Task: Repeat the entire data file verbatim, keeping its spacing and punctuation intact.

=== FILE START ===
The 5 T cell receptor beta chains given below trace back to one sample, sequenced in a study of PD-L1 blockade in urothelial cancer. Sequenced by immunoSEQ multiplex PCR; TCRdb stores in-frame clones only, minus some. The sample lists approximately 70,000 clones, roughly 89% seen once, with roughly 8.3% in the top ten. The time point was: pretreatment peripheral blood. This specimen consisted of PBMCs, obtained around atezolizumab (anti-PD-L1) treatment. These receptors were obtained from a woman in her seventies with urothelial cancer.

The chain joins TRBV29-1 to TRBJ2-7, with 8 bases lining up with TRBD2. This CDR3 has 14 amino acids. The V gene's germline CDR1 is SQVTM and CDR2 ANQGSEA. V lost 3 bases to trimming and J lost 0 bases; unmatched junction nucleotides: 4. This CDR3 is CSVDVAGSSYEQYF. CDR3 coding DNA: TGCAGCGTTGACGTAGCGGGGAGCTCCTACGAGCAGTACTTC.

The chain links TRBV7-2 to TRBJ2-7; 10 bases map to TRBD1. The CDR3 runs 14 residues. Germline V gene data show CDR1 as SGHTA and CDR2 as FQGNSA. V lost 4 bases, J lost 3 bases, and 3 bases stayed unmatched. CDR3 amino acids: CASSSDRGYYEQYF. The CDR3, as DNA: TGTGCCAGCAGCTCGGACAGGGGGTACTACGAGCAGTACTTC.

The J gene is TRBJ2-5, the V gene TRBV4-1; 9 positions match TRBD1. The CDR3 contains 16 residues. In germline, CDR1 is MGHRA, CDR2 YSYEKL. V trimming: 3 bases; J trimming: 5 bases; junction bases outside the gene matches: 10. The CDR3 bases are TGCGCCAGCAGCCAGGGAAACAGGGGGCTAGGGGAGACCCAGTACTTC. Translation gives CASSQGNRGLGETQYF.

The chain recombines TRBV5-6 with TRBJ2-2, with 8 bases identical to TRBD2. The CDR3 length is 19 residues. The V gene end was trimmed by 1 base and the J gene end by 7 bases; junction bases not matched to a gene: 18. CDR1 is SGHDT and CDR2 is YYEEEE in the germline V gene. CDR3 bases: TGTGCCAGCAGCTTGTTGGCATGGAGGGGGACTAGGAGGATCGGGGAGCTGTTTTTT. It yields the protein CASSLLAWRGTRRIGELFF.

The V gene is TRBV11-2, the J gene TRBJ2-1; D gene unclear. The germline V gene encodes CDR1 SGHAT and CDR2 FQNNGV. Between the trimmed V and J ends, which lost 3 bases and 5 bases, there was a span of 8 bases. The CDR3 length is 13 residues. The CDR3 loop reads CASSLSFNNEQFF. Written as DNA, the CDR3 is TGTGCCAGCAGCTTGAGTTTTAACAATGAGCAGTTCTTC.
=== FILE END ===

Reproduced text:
The 5 T cell receptor beta chains given below trace back to one sample, sequenced in a study of PD-L1 blockade in urothelial cancer. Sequenced by immunoSEQ multiplex PCR; TCRdb stores in-frame clones only, minus some. The sample lists approximately 70,000 clones, roughly 89% seen once, with roughly 8.3% in the top ten. The time point was: pretreatment peripheral blood. This specimen consisted of PBMCs, obtained around atezolizumab (anti-PD-L1) treatment. These receptors were obtained from a woman in her seventies with urothelial cancer.

The chain joins TRBV29-1 to TRBJ2-7, with 8 bases lining up with TRBD2. This CDR3 has 14 amino acids. The V gene's germline CDR1 is SQVTM and CDR2 ANQGSEA. V lost 3 bases to trimming and J lost 0 bases; unmatched junction nucleotides: 4. This CDR3 is CSVDVAGSSYEQYF. CDR3 coding DNA: TGCAGCGTTGACGTAGCGGGGAGCTCCTACGAGCAGTACTTC.

The chain links TRBV7-2 to TRBJ2-7; 10 bases map to TRBD1. The CDR3 runs 14 residues. Germline V gene data show CDR1 as SGHTA and CDR2 as FQGNSA. V lost 4 bases, J lost 3 bases, and 3 bases stayed unmatched. CDR3 amino acids: CASSSDRGYYEQYF. The CDR3, as DNA: TGTGCCAGCAGCTCGGACAGGGGGTACTACGAGCAGTACTTC.

The J gene is TRBJ2-5, the V gene TRBV4-1; 9 positions match TRBD1. The CDR3 contains 16 residues. In germline, CDR1 is MGHRA, CDR2 YSYEKL. V trimming: 3 bases; J trimming: 5 bases; junction bases outside the gene matches: 10. The CDR3 bases are TGCGCCAGCAGCCAGGGAAACAGGGGGCTAGGGGAGACCCAGTACTTC. Translation gives CASSQGNRGLGETQYF.

The chain recombines TRBV5-6 with TRBJ2-2, with 8 bases identical to TRBD2. The CDR3 length is 19 residues. The V gene end was trimmed by 1 base and the J gene end by 7 bases; junction bases not matched to a gene: 18. CDR1 is SGHDT and CDR2 is YYEEEE in the germline V gene. CDR3 bases: TGTGCCAGCAGCTTGTTGGCATGGAGGGGGACTAGGAGGATCGGGGAGCTGTTTTTT. It yields the protein CASSLLAWRGTRRIGELFF.

The V gene is TRBV11-2, the J gene TRBJ2-1; D gene unclear. The germline V gene encodes CDR1 SGHAT and CDR2 FQNNGV. Between the trimmed V and J ends, which lost 3 bases and 5 bases, there was a span of 8 bases. The CDR3 length is 13 residues. The CDR3 loop reads CASSLSFNNEQFF. Written as DNA, the CDR3 is TGTGCCAGCAGCTTGAGTTTTAACAATGAGCAGTTCTTC.